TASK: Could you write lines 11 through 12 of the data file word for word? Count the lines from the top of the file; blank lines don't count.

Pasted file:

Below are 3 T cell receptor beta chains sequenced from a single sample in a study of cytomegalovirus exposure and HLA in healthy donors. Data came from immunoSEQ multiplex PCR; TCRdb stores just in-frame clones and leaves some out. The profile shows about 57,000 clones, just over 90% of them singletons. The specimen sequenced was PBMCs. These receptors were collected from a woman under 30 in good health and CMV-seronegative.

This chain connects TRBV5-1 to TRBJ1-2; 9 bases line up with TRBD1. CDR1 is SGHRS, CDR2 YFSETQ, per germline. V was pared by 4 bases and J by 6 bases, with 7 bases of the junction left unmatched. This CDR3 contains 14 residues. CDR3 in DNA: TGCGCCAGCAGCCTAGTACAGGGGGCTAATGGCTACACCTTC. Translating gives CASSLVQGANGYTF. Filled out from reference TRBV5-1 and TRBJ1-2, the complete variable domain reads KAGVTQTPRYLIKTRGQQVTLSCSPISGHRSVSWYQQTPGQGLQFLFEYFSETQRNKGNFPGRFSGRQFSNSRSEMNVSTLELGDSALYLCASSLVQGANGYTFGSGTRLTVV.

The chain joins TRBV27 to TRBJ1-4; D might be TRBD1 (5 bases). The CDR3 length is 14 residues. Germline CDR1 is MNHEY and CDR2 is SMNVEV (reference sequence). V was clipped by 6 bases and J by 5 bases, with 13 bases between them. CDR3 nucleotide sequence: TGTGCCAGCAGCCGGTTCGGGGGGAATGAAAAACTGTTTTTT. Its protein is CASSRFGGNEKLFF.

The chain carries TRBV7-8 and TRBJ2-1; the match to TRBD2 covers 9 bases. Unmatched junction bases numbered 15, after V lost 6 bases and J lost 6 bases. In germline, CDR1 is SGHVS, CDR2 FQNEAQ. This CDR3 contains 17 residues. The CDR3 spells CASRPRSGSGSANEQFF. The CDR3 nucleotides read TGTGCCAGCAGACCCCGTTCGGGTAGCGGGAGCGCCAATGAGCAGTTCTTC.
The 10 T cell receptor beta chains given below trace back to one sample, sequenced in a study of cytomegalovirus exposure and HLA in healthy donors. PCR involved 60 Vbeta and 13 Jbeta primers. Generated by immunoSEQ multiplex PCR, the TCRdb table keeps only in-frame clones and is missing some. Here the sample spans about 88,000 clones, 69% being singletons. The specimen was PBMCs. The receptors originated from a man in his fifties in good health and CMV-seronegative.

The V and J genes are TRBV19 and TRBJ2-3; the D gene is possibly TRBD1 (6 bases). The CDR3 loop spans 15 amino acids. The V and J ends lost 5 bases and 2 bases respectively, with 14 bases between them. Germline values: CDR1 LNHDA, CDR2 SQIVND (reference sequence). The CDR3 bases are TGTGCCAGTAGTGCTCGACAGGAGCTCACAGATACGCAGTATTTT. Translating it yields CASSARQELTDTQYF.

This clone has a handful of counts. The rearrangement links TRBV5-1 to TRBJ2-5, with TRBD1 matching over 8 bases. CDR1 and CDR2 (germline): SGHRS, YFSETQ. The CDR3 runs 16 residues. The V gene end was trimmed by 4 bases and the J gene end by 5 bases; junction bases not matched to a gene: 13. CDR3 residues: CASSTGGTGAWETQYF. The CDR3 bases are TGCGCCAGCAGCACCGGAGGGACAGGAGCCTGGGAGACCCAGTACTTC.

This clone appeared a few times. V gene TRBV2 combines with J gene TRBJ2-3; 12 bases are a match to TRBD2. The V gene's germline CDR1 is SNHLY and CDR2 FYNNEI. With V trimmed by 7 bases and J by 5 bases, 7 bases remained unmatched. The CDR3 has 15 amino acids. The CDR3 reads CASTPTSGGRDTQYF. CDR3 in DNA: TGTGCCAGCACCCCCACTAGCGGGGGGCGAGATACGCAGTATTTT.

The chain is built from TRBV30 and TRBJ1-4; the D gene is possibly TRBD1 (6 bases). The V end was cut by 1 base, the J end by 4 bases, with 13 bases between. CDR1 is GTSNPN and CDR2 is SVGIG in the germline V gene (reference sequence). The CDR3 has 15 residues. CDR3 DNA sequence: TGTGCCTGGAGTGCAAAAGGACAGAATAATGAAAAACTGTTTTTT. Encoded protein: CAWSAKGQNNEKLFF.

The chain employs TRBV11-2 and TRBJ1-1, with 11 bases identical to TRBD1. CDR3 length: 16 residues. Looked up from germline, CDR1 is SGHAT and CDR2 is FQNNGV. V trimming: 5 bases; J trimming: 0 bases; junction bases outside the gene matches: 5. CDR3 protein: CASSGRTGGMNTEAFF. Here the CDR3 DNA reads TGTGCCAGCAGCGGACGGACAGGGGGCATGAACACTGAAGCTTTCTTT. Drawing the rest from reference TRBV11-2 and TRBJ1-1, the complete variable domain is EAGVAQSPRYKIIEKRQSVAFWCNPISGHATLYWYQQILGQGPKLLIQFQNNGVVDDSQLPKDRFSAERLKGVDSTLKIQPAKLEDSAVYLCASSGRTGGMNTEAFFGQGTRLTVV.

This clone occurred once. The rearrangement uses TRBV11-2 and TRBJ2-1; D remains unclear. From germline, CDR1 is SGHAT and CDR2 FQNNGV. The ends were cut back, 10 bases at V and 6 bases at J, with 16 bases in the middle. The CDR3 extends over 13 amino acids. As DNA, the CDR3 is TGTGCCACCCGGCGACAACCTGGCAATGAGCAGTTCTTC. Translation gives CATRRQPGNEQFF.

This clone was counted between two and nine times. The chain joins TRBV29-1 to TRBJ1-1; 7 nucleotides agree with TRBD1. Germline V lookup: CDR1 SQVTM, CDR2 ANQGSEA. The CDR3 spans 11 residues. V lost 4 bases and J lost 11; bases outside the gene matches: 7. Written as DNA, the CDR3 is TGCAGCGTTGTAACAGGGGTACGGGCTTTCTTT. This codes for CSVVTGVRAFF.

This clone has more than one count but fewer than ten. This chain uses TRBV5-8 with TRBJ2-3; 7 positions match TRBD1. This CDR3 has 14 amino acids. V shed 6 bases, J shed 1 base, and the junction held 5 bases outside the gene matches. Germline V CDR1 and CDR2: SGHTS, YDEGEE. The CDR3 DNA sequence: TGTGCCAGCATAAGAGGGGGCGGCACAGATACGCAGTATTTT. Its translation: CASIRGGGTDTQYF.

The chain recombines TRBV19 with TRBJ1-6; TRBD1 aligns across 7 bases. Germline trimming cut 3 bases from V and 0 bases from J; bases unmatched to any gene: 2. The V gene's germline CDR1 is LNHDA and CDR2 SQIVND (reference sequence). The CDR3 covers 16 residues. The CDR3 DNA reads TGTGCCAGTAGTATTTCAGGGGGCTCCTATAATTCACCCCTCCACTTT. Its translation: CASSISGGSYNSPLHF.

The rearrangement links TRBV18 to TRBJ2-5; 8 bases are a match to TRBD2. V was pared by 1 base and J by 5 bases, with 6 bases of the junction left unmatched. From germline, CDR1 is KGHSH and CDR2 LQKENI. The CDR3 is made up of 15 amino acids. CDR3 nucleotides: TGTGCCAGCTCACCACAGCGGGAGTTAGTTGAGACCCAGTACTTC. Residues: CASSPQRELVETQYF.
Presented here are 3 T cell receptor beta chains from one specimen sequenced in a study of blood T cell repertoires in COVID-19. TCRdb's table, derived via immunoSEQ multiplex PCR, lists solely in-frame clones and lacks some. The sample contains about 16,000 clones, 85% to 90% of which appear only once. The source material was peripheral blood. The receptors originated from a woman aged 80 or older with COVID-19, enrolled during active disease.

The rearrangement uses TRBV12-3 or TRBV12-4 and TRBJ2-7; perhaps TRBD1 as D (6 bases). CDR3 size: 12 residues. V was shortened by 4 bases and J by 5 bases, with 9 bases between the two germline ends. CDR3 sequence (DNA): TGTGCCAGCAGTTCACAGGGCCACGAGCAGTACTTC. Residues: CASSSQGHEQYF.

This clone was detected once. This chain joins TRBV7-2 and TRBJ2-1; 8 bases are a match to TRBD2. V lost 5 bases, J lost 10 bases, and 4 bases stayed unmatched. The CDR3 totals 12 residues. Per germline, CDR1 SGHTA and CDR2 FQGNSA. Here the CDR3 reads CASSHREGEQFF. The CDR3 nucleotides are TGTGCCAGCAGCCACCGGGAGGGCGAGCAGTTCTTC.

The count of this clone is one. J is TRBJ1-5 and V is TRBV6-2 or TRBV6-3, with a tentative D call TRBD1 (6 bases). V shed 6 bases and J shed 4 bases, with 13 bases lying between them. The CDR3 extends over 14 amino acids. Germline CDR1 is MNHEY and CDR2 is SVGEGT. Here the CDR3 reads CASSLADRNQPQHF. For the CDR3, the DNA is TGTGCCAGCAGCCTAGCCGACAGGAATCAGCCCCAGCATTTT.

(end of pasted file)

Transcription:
This clone occurred once. The rearrangement uses TRBV11-2 and TRBJ2-1; D remains unclear. From germline, CDR1 is SGHAT and CDR2 FQNNGV. The ends were cut back, 10 bases at V and 6 bases at J, with 16 bases in the middle. The CDR3 extends over 13 amino acids. As DNA, the CDR3 is TGTGCCACCCGGCGACAACCTGGCAATGAGCAGTTCTTC. Translation gives CATRRQPGNEQFF.

This clone was counted between two and nine times. The chain joins TRBV29-1 to TRBJ1-1; 7 nucleotides agree with TRBD1. Germline V lookup: CDR1 SQVTM, CDR2 ANQGSEA. The CDR3 spans 11 residues. V lost 4 bases and J lost 11; bases outside the gene matches: 7. Written as DNA, the CDR3 is TGCAGCGTTGTAACAGGGGTACGGGCTTTCTTT. This codes for CSVVTGVRAFF.